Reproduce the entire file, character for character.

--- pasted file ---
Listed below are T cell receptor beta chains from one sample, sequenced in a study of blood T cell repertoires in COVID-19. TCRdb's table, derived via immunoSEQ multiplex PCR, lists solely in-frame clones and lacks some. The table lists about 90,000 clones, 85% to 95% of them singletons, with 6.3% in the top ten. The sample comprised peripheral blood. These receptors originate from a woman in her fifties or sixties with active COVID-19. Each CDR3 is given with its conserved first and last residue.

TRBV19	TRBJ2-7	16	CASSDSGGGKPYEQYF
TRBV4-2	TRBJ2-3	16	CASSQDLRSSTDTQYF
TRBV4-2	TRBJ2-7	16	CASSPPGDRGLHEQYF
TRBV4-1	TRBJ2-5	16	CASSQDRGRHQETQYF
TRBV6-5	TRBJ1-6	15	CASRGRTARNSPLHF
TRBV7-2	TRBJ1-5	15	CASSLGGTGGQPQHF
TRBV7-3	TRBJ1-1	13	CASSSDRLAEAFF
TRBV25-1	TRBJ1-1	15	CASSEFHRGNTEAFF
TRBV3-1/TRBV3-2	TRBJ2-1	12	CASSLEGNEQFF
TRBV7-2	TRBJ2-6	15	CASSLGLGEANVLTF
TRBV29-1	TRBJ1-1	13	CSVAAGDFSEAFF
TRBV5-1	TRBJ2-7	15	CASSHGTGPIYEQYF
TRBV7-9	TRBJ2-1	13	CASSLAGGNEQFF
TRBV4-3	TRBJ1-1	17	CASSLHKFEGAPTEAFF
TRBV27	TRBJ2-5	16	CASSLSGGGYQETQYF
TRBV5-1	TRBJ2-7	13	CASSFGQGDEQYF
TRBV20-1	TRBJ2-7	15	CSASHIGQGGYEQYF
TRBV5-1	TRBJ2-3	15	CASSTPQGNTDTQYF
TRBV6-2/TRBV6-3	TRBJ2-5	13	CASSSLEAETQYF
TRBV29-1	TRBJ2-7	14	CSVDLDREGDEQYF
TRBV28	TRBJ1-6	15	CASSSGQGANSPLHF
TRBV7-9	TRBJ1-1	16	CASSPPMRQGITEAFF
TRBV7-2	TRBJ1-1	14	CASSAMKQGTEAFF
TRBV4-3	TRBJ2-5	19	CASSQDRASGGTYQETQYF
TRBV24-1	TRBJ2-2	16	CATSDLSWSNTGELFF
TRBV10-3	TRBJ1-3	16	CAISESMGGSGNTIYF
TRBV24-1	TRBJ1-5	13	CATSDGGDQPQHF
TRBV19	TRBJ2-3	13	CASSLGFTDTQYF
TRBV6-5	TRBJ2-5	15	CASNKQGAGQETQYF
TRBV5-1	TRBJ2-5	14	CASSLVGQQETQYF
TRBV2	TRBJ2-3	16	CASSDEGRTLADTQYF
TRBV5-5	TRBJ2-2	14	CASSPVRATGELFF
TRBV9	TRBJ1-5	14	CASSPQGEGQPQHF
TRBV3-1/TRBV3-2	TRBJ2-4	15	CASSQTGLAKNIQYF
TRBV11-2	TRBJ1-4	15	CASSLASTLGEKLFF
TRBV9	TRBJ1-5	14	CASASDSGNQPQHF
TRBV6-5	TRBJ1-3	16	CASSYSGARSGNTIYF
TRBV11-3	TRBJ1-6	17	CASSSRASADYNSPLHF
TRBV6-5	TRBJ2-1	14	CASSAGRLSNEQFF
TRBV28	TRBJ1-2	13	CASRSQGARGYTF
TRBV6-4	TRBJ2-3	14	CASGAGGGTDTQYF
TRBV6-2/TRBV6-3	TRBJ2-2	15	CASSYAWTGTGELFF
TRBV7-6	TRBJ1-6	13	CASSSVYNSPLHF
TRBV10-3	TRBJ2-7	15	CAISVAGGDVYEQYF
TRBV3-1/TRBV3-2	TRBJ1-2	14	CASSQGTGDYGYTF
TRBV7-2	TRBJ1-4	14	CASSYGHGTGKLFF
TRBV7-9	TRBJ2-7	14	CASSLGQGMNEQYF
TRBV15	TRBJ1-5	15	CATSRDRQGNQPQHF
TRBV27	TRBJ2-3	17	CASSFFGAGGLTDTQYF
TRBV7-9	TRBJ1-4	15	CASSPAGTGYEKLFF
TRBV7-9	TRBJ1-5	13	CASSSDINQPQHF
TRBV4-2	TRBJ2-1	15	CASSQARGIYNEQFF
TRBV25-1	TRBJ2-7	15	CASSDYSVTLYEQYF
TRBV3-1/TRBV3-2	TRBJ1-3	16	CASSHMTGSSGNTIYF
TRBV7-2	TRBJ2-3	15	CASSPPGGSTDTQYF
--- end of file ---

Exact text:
Listed below are T cell receptor beta chains from one sample, sequenced in a study of blood T cell repertoires in COVID-19. TCRdb's table, derived via immunoSEQ multiplex PCR, lists solely in-frame clones and lacks some. The table lists about 90,000 clones, 85% to 95% of them singletons, with 6.3% in the top ten. The sample comprised peripheral blood. These receptors originate from a woman in her fifties or sixties with active COVID-19. Each CDR3 is given with its conserved first and last residue.

TRBV19	TRBJ2-7	16	CASSDSGGGKPYEQYF
TRBV4-2	TRBJ2-3	16	CASSQDLRSSTDTQYF
TRBV4-2	TRBJ2-7	16	CASSPPGDRGLHEQYF
TRBV4-1	TRBJ2-5	16	CASSQDRGRHQETQYF
TRBV6-5	TRBJ1-6	15	CASRGRTARNSPLHF
TRBV7-2	TRBJ1-5	15	CASSLGGTGGQPQHF
TRBV7-3	TRBJ1-1	13	CASSSDRLAEAFF
TRBV25-1	TRBJ1-1	15	CASSEFHRGNTEAFF
TRBV3-1/TRBV3-2	TRBJ2-1	12	CASSLEGNEQFF
TRBV7-2	TRBJ2-6	15	CASSLGLGEANVLTF
TRBV29-1	TRBJ1-1	13	CSVAAGDFSEAFF
TRBV5-1	TRBJ2-7	15	CASSHGTGPIYEQYF
TRBV7-9	TRBJ2-1	13	CASSLAGGNEQFF
TRBV4-3	TRBJ1-1	17	CASSLHKFEGAPTEAFF
TRBV27	TRBJ2-5	16	CASSLSGGGYQETQYF
TRBV5-1	TRBJ2-7	13	CASSFGQGDEQYF
TRBV20-1	TRBJ2-7	15	CSASHIGQGGYEQYF
TRBV5-1	TRBJ2-3	15	CASSTPQGNTDTQYF
TRBV6-2/TRBV6-3	TRBJ2-5	13	CASSSLEAETQYF
TRBV29-1	TRBJ2-7	14	CSVDLDREGDEQYF
TRBV28	TRBJ1-6	15	CASSSGQGANSPLHF
TRBV7-9	TRBJ1-1	16	CASSPPMRQGITEAFF
TRBV7-2	TRBJ1-1	14	CASSAMKQGTEAFF
TRBV4-3	TRBJ2-5	19	CASSQDRASGGTYQETQYF
TRBV24-1	TRBJ2-2	16	CATSDLSWSNTGELFF
TRBV10-3	TRBJ1-3	16	CAISESMGGSGNTIYF
TRBV24-1	TRBJ1-5	13	CATSDGGDQPQHF
TRBV19	TRBJ2-3	13	CASSLGFTDTQYF
TRBV6-5	TRBJ2-5	15	CASNKQGAGQETQYF
TRBV5-1	TRBJ2-5	14	CASSLVGQQETQYF
TRBV2	TRBJ2-3	16	CASSDEGRTLADTQYF
TRBV5-5	TRBJ2-2	14	CASSPVRATGELFF
TRBV9	TRBJ1-5	14	CASSPQGEGQPQHF
TRBV3-1/TRBV3-2	TRBJ2-4	15	CASSQTGLAKNIQYF
TRBV11-2	TRBJ1-4	15	CASSLASTLGEKLFF
TRBV9	TRBJ1-5	14	CASASDSGNQPQHF
TRBV6-5	TRBJ1-3	16	CASSYSGARSGNTIYF
TRBV11-3	TRBJ1-6	17	CASSSRASADYNSPLHF
TRBV6-5	TRBJ2-1	14	CASSAGRLSNEQFF
TRBV28	TRBJ1-2	13	CASRSQGARGYTF
TRBV6-4	TRBJ2-3	14	CASGAGGGTDTQYF
TRBV6-2/TRBV6-3	TRBJ2-2	15	CASSYAWTGTGELFF
TRBV7-6	TRBJ1-6	13	CASSSVYNSPLHF
TRBV10-3	TRBJ2-7	15	CAISVAGGDVYEQYF
TRBV3-1/TRBV3-2	TRBJ1-2	14	CASSQGTGDYGYTF
TRBV7-2	TRBJ1-4	14	CASSYGHGTGKLFF
TRBV7-9	TRBJ2-7	14	CASSLGQGMNEQYF
TRBV15	TRBJ1-5	15	CATSRDRQGNQPQHF
TRBV27	TRBJ2-3	17	CASSFFGAGGLTDTQYF
TRBV7-9	TRBJ1-4	15	CASSPAGTGYEKLFF
TRBV7-9	TRBJ1-5	13	CASSSDINQPQHF
TRBV4-2	TRBJ2-1	15	CASSQARGIYNEQFF
TRBV25-1	TRBJ2-7	15	CASSDYSVTLYEQYF
TRBV3-1/TRBV3-2	TRBJ1-3	16	CASSHMTGSSGNTIYF
TRBV7-2	TRBJ2-3	15	CASSPPGGSTDTQYF